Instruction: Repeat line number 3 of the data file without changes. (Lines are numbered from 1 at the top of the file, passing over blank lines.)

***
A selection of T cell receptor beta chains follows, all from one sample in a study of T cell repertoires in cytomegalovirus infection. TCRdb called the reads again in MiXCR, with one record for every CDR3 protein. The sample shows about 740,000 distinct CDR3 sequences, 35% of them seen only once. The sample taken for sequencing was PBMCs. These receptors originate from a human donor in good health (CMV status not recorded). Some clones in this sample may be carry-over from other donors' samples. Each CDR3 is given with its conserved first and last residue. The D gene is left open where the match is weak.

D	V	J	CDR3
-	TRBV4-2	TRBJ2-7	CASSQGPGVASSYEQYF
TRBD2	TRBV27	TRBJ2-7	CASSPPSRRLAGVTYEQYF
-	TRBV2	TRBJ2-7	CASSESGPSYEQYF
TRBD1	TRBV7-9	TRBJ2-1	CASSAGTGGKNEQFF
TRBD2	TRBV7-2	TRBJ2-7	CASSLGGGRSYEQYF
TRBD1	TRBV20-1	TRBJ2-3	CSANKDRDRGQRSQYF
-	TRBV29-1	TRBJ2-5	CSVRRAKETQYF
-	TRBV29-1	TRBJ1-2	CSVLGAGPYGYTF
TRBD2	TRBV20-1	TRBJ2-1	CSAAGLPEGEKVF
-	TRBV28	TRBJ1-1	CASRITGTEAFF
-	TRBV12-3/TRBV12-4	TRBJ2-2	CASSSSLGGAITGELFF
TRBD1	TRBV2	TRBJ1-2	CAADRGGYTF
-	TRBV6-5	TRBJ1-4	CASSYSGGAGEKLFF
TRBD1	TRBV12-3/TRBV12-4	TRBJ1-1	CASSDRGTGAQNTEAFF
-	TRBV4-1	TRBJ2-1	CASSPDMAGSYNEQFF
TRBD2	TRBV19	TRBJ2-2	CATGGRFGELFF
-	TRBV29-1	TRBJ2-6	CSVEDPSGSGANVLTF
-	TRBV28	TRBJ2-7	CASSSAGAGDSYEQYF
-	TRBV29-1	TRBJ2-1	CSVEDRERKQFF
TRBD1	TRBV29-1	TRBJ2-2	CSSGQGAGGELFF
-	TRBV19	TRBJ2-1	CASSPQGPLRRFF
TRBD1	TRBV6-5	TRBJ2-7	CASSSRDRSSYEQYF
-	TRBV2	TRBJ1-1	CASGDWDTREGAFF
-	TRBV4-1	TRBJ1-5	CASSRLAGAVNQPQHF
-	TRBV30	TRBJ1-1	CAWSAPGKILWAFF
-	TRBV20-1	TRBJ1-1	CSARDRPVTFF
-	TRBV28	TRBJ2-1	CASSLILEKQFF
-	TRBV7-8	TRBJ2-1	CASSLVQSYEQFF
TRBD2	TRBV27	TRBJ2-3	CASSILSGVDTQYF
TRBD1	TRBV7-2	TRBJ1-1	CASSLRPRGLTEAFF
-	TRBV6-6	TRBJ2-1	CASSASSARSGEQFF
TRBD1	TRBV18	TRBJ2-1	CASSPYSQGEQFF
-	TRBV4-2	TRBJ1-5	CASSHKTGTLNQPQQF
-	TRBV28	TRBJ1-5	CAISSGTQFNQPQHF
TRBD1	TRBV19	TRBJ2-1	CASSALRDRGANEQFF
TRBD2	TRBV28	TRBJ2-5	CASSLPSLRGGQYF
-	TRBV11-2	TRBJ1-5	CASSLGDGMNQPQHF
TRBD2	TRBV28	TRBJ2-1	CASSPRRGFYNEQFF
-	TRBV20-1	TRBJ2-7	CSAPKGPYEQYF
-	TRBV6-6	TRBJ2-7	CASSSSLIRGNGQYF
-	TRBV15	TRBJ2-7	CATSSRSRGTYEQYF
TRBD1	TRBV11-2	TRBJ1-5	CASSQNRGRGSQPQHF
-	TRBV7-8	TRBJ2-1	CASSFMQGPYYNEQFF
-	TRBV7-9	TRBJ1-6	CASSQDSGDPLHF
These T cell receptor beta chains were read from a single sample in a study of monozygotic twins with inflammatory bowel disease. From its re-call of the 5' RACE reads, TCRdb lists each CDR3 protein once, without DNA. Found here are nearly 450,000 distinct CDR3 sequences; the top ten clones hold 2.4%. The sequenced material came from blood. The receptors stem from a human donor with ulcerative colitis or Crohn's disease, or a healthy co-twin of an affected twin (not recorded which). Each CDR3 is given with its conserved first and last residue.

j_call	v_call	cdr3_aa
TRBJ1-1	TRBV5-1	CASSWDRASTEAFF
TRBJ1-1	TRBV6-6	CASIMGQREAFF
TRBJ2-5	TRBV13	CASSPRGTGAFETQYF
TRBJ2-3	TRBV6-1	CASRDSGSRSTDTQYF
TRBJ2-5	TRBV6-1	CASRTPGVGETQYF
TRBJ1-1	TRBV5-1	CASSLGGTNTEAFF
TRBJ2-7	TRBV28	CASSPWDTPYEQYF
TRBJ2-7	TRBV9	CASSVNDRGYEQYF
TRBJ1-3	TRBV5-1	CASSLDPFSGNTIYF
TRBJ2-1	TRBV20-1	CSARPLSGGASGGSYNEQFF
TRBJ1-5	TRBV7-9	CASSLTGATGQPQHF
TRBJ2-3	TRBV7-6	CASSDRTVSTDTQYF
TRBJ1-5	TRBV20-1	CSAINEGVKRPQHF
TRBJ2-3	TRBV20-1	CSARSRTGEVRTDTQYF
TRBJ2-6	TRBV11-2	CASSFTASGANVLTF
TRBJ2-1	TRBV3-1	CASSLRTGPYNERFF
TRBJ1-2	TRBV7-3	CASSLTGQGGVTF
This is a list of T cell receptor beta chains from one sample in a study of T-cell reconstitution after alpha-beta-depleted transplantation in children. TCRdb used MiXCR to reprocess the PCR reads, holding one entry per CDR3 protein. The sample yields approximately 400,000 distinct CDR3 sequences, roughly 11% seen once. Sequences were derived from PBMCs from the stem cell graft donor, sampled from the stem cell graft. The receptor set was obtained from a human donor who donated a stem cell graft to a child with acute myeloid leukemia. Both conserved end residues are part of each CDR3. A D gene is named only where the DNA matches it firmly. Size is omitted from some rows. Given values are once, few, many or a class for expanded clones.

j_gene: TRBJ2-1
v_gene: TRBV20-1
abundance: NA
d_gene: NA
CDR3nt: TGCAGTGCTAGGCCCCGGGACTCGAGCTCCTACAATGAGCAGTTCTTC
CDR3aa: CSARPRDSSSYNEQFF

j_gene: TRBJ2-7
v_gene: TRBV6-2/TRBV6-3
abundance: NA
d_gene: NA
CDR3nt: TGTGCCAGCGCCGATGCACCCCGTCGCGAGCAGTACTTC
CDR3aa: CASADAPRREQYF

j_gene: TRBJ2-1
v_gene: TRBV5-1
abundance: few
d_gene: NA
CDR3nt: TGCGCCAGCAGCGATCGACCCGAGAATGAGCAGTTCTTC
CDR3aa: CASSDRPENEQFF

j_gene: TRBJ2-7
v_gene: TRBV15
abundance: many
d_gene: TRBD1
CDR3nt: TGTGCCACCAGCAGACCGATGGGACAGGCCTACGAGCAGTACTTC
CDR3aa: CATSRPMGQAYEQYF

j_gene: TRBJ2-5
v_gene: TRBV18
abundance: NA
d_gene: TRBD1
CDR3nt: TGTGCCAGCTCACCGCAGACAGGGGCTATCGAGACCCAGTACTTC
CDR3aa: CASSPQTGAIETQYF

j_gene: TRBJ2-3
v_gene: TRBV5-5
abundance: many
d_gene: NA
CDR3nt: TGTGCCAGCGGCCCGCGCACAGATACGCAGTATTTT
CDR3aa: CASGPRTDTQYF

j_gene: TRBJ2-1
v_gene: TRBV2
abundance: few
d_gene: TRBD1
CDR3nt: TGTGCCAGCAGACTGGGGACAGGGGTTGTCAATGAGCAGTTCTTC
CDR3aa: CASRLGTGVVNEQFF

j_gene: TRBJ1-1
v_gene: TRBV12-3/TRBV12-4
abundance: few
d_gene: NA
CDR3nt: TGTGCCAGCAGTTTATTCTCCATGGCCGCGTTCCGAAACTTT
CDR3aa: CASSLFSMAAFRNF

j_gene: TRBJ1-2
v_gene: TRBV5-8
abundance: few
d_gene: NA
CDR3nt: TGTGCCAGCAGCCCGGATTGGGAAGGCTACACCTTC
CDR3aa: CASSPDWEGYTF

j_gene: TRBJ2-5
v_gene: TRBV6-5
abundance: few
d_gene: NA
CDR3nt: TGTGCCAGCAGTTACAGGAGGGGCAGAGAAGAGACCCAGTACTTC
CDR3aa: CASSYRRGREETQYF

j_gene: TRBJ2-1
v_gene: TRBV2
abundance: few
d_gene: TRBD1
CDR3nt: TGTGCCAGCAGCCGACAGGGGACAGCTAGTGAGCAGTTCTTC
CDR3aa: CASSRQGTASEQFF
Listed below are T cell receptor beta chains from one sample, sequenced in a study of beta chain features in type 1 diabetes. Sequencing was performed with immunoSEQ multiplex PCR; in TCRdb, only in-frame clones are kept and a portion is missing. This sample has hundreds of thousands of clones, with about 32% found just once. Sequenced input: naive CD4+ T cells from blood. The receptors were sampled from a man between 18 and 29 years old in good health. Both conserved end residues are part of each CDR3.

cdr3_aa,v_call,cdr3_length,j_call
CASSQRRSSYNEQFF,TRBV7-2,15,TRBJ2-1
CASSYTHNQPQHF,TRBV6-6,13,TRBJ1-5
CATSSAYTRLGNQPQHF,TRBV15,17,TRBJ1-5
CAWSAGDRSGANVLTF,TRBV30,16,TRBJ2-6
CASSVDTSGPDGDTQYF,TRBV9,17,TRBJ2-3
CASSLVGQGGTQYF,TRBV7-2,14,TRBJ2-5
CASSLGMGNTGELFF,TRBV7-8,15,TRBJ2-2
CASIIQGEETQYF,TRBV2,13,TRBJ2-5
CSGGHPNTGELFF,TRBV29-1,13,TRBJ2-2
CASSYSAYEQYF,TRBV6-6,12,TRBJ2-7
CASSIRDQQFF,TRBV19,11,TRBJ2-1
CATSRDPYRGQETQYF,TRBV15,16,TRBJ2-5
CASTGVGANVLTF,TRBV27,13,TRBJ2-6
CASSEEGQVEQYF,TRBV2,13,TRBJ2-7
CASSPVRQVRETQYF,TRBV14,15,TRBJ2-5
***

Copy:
-	TRBV4-2	TRBJ2-7	CASSQGPGVASSYEQYF